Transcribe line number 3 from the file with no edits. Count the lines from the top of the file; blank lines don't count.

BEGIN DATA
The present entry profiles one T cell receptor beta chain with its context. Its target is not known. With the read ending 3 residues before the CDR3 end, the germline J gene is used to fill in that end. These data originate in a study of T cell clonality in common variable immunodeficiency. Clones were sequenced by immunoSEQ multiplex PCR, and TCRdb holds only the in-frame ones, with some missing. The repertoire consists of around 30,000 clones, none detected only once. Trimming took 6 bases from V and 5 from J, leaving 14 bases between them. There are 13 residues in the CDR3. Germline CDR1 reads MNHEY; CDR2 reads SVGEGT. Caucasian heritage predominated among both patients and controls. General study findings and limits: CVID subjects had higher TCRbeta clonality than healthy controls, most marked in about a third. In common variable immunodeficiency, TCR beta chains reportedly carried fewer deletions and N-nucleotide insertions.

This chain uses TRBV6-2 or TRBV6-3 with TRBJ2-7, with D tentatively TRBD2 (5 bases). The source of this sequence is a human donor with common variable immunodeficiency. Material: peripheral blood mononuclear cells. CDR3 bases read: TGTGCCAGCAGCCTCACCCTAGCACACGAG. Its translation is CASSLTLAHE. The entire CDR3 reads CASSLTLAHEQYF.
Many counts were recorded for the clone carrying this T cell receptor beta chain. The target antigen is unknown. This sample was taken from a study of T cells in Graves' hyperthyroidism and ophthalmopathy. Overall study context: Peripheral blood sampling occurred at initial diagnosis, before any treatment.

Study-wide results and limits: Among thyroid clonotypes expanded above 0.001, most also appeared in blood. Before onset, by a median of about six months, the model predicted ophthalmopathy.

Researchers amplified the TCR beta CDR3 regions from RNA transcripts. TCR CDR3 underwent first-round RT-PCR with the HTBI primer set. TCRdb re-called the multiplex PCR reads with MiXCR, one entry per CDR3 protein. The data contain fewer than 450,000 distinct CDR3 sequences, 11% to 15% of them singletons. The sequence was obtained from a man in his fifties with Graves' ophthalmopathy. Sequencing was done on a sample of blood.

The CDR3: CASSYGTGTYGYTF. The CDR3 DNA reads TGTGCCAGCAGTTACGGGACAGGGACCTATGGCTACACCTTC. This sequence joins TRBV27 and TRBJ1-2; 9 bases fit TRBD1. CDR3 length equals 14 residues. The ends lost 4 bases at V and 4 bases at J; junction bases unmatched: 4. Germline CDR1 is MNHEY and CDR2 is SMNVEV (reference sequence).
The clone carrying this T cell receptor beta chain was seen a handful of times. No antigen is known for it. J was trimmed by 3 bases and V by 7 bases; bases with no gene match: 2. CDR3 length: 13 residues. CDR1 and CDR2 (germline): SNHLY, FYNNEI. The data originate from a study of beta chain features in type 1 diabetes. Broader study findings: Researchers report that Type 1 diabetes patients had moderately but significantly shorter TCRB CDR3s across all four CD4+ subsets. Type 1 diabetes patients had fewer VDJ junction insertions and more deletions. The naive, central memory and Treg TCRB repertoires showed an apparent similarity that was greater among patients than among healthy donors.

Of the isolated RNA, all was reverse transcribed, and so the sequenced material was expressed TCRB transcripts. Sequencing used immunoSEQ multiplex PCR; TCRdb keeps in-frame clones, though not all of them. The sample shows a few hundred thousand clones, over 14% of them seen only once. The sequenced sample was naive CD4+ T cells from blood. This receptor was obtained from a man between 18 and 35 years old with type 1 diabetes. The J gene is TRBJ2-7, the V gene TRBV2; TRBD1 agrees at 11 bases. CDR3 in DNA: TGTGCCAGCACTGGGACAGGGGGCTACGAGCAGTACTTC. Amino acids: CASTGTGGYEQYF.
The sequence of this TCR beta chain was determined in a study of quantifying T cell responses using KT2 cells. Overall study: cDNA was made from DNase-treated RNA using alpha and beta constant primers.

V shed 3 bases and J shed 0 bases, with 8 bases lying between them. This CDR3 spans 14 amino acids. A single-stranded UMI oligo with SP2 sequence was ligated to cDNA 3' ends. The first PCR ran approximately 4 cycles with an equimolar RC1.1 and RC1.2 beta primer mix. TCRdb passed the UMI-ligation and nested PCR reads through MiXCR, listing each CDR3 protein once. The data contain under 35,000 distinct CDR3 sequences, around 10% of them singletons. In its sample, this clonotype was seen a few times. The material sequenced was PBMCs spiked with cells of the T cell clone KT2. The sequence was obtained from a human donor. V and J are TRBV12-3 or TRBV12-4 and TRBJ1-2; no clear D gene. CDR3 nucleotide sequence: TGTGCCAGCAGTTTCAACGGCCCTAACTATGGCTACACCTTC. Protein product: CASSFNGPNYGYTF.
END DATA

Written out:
Many counts were recorded for the clone carrying this T cell receptor beta chain. The target antigen is unknown. This sample was taken from a study of T cells in Graves' hyperthyroidism and ophthalmopathy. Overall study context: Peripheral blood sampling occurred at initial diagnosis, before any treatment.